Special Issue Call for Papers:
Publication Schedule: Volume 57, numbers 3/4 (Spring/Summer 2020)
Submission Deadline: February 15, 2020
Given Thomas Wolfe’s famous sentiment “you can’t go home again,” it’s impressive how many Southerners elect to leave home in the first place, much less stay away from the South. According to James N. Gregory, in his 1995 article “The Southern Diaspora and the Urban Dispossessed,” the Great Migration of African Americans from the 1920s through the 1950s was accompanied by an even larger white migration out of the South. Robert Coles, in his three-volume series The South Goes North, documented how white and black expatriates from the South were largely disappointed in their hopes for a better, more prosperous life in the urban North. Today, Southerners of all races and ethnicities continue to leave: in January 2018, U.S. News & World Report indicated the main reason was a lack of job opportunities. But from the earliest so-called “Southern expatriates” like Frederick Douglass to more recent examples like Richard Wright, Robert Penn Warren, Dorothy Allison, Alice Walker, and Richard Ford, Southern writers who move away articulate unique viewpoints about the South.
With this call for a special double issue of The Southern Quarterly, we want to encourage interdisciplinary scholars at any stage of their career to submit examinations of the Southern expatriate phenomenon. Some possible topics include but are not limited to:
- Analyses of Southern expatriate artists (novelists, short story writers, poets, playwrights, essayists, musicians, visual artists) and how their work is/is not affected by their expatriation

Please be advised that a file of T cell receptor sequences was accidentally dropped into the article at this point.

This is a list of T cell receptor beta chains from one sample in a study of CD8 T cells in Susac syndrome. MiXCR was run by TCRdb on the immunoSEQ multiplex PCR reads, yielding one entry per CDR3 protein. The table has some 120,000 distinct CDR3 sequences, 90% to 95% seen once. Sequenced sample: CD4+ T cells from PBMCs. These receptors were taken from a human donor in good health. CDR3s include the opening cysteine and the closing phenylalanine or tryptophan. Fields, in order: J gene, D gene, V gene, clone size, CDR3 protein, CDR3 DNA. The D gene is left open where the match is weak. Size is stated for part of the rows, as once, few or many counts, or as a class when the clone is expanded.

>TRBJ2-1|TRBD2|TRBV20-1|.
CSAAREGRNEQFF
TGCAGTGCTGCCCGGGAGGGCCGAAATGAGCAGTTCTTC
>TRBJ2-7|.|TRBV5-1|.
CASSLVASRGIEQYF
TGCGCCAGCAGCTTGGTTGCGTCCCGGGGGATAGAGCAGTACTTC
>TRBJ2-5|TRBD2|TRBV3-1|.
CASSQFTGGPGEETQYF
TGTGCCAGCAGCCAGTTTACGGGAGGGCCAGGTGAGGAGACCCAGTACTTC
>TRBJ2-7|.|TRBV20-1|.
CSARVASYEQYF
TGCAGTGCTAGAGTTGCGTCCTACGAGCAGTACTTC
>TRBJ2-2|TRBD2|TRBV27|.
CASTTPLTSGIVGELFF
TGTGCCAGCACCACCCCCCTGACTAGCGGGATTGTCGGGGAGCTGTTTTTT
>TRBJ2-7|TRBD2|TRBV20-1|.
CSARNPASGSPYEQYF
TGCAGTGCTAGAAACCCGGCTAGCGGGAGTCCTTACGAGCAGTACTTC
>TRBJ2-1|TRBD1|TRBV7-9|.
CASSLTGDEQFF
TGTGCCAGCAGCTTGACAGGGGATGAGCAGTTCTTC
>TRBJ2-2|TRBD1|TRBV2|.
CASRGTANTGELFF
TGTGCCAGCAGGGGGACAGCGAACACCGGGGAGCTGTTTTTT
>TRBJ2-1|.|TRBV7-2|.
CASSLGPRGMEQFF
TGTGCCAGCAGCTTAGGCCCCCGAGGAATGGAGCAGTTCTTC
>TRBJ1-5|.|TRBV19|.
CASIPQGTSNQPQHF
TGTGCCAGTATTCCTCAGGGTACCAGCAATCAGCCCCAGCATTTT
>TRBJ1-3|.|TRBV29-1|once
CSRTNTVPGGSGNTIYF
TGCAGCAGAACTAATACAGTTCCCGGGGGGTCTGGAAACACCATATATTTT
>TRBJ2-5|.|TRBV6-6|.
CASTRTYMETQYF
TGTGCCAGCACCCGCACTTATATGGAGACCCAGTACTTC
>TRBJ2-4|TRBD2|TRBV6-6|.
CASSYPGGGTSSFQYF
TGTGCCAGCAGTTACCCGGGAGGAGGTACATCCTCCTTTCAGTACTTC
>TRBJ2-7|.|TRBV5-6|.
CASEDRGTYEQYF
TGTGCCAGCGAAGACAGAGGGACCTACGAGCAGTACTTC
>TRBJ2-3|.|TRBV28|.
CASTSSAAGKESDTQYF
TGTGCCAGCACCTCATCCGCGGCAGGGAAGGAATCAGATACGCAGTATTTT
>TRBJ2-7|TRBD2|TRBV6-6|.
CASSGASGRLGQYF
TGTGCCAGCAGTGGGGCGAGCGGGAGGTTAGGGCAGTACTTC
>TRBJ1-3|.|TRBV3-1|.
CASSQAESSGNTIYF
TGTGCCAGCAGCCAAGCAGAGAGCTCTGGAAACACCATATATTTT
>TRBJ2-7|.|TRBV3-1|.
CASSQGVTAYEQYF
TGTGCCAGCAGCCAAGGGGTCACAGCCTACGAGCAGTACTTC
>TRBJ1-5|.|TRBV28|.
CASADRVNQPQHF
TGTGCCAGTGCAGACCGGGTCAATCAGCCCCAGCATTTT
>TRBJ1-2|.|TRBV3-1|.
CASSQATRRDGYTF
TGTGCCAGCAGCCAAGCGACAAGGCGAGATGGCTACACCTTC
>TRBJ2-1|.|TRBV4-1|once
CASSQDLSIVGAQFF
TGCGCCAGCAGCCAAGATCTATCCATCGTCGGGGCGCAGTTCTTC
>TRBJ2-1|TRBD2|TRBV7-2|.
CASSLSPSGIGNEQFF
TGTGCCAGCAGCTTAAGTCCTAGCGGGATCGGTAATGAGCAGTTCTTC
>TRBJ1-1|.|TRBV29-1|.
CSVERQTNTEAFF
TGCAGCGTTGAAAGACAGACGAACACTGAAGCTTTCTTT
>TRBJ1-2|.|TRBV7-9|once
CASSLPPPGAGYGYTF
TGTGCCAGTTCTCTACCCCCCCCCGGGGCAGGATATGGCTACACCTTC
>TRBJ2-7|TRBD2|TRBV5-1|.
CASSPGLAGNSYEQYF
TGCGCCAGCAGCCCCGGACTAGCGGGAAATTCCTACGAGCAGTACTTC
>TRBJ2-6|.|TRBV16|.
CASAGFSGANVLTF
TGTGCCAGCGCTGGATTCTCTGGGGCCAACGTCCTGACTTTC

- The rise of postsouthernism and/or decline of a distinguishable South
- The role of nostalgia or trauma in recollections of a Southern past
- Indian removal and other forced expatriation
- Social conservatism (with attendant intolerance for racial, sexual, religious, and other minorities) as a stimulus for migration
- Immigration into the South, particularly by undocumented workers
- The relevance of the Global South
SoQ does not consider multiple submissions or work that has been approved elsewhere. Themanuscriptsubmission deadline is 15 February 2020. All submissions should follow the SoQ guidelines, which are available online: https://aquila.usm.edu/soq/. Please direct any questions to SouthernQuarterly@gmail.com.
NOTE: For purpose of refereeing, please anonymize the paper by submitting a separate title pagewith all authors’ contact information. Electronic submissions of MSWord documents through our online submission portal (url above) are preferred. Please use the “submit article” link in the left menu.
The Southern Quarterly is an internationally-known scholarly journal devoted to the interdisciplinary study of Southern artsand culture. For SoQ, "the arts" is defined broadly, and includes painting, sculpture, music, dance, theatre, poetry, photography, and popular culture. We also publish studies of Southern culture from such disciplines as literature, folklore, anthropology, and history. "The South" is defined as the region south of the Mason Dixon Line, including the Caribbean and Latin America. Regular features include reviews of books and films, periodic reviews of exhibitions and performances, as well as interviews with writers and artists.